• where necessary tactfully question relevant residents about the missing resident’s plans and movements
  • arrange a thorough search of the home and grounds, checking that the resident has not become lost or trapped. Knowledge of the resident and their usual movements and habits should be employed (ie staff should search their favorite places and, if they are used to visiting relatives nearby, then relatives should be contacted) and staff may be dispatched to tour the vicinity. It is important here that the person in charge or manager has a structured plan to their search and does not just send staff off in a haphazard way. At the end of the search the person in charge or manager must be confident that the home and its grounds have been systematically searched, including the resident’s own room, toilet and favorite spots. For searches in the dark a supply of torches are kept in the main office along with a first aid kit and blanket for treating hypothermia. On no account should other residents be allowed to involve themselves in any search of the grounds and sufficient staff should always remain in the home to ensure its proper running and the safety of other residents.
  • If the homes manager is not at the home, contact her to inform of the missing resident and give details of the search thus far. Manager must inform the General Manager at the earliest opportunity.
  • If no sign of the resident can be found, or if information is provided from either staff or other residents that raises concern that the resident may be at risk, then the local police should be alerted and their advice and assistance sought.
  • Contact members of the missing resident’s family if they have not already been contacted.
  • Where the police are involved then the home’s registered owners should be informed at eh earliest opportunity.
  • The person in charge or manager should, at the earliest opportunity, fill out an incident form and make a suitable note of events in the resident’s notes. Times of actions and decisions should be noted as accurately as possible.
  • Families should be requested to telephone the home if the resident contacts them and relatives should be kept informed at each stage of the search.
  • Once the resident has been found, it is essential that all the parties who were advised of the emergency are contacted again and informed that the search has been concluded.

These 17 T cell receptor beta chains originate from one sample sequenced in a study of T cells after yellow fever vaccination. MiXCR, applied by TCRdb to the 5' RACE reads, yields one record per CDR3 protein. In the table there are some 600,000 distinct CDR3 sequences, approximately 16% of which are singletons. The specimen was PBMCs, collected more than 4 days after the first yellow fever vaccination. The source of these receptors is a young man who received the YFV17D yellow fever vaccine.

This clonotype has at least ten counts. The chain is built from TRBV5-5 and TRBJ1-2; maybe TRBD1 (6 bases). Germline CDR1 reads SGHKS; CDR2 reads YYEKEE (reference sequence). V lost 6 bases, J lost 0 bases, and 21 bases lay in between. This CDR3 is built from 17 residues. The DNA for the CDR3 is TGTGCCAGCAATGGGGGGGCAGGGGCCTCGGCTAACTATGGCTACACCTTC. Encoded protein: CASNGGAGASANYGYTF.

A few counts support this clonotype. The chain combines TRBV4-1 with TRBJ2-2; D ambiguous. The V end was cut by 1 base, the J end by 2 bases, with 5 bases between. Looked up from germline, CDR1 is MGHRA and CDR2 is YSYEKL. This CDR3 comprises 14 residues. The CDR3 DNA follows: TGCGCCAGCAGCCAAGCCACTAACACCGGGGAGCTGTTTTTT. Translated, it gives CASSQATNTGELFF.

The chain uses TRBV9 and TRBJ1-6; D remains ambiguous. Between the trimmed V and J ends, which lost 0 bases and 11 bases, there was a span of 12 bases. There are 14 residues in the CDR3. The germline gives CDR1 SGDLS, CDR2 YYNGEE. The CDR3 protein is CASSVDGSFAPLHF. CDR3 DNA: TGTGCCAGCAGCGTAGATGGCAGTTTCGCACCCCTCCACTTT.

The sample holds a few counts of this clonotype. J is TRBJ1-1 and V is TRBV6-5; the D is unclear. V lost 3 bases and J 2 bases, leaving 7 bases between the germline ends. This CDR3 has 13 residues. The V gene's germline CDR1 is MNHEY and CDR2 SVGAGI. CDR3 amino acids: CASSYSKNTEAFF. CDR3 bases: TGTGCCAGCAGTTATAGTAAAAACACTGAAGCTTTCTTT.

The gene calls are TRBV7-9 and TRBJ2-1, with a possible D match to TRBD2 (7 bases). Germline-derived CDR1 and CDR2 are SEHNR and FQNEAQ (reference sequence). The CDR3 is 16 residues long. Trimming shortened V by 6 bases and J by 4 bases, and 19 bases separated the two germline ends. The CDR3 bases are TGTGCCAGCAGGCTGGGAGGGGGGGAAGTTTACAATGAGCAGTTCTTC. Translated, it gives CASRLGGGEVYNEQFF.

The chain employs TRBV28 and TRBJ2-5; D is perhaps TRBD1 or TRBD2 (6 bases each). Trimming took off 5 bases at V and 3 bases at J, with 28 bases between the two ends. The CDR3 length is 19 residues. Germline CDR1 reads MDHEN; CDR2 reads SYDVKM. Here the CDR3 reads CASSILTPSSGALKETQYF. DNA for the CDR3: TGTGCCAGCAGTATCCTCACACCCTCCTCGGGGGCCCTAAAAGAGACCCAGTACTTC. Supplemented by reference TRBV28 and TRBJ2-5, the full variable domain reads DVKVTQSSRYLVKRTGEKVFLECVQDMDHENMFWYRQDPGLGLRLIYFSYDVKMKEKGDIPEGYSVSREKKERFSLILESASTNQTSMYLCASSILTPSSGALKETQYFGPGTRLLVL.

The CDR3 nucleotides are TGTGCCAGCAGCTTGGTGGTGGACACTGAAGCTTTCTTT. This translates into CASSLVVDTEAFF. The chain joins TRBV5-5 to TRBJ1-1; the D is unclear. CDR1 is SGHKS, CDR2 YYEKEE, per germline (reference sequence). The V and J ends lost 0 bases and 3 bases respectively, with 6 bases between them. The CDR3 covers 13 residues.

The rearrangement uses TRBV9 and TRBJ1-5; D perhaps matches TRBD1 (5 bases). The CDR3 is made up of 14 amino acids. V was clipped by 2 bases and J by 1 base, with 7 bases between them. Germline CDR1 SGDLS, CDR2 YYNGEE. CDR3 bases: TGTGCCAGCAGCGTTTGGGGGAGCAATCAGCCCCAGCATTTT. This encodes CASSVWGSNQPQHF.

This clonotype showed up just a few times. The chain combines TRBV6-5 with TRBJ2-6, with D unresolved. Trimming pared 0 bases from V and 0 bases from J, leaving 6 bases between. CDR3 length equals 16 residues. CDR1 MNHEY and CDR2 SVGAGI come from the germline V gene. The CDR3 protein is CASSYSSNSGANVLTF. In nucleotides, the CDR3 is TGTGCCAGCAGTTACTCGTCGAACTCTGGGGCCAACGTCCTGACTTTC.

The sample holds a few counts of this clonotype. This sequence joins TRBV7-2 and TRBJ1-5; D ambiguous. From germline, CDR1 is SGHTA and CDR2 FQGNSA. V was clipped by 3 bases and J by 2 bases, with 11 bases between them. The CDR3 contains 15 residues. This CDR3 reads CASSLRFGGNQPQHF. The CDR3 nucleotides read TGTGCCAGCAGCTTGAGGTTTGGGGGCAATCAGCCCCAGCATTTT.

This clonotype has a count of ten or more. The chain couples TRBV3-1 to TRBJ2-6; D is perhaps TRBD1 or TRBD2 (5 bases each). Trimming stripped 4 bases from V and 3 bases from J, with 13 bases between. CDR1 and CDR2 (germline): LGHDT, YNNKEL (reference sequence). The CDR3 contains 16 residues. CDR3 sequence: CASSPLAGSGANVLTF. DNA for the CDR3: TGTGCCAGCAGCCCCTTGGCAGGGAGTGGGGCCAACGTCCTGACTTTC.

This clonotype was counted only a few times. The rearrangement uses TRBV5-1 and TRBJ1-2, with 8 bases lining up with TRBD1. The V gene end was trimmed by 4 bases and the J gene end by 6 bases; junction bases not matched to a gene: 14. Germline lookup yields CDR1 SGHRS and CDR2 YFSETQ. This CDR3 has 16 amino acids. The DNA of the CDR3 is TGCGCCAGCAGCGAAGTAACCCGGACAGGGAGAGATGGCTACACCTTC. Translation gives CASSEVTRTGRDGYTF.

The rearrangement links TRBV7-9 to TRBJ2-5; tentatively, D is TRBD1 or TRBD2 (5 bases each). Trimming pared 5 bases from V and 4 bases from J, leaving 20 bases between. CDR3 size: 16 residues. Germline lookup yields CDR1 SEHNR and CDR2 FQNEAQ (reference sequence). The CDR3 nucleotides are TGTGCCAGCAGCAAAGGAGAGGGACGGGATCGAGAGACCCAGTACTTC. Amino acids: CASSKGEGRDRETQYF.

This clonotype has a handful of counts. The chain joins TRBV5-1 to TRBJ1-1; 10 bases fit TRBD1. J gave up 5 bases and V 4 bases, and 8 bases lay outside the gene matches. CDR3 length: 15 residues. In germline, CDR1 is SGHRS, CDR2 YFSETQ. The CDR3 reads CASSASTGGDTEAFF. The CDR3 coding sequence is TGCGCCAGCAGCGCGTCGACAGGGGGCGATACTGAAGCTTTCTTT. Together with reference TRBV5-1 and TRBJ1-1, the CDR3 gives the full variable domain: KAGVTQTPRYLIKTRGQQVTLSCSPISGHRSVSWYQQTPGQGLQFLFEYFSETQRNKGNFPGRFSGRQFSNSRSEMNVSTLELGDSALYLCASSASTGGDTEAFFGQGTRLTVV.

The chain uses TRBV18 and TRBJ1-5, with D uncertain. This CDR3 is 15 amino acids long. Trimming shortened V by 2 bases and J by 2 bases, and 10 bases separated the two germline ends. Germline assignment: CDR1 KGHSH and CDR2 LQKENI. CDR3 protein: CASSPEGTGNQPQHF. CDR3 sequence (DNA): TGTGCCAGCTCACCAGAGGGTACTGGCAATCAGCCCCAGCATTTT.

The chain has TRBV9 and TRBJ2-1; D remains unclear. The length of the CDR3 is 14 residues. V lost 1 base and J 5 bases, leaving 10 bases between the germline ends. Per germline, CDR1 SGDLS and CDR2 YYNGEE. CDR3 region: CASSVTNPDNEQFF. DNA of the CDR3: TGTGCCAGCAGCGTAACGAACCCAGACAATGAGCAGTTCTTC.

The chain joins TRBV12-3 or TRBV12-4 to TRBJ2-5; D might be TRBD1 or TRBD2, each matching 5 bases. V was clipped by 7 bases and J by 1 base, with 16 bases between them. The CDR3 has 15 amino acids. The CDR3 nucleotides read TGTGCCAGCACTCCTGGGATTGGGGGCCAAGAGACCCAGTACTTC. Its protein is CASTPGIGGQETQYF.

If at any stage the person in charge or manager is unsure of what to do then the general manager or registered owner should be contacted immediately for advice.

Procedure to Follow after a Missing Persons Incident

Care staff must record any significant incident on the resident’s care plan and the accident/incident records, which should be made available for inspection. The recording should include the times the person went missing and was returned and the actions taken for the person to be returned.

If the resident was injured or harmed or was seriously at risk of being harmed as a result of going missing the management will notify the Care Quality Commission and the relevant Local Authority Safeguarding Unit, who might wish to investigate further depending on the circumstances.

If a complaint is made against a care staff member as a result of a resident going missing, the matter will be investigated through the complaints procedure. The investigation will include any possible misconduct by the care staff responsible as a result of the person going missing through its established disciplinary procedures.

All staff are made aware of the possible consequences of a resident whom they are supervising going missing.


All staff are trained in the missing persons procedure and to know their role in the event of a search.

New staff are introduced to this policy and procedure in their induction training in line with 2010 Common Induction Standard

Signed: _____________________________
Date: _____________________________
Policy review date: _____________________________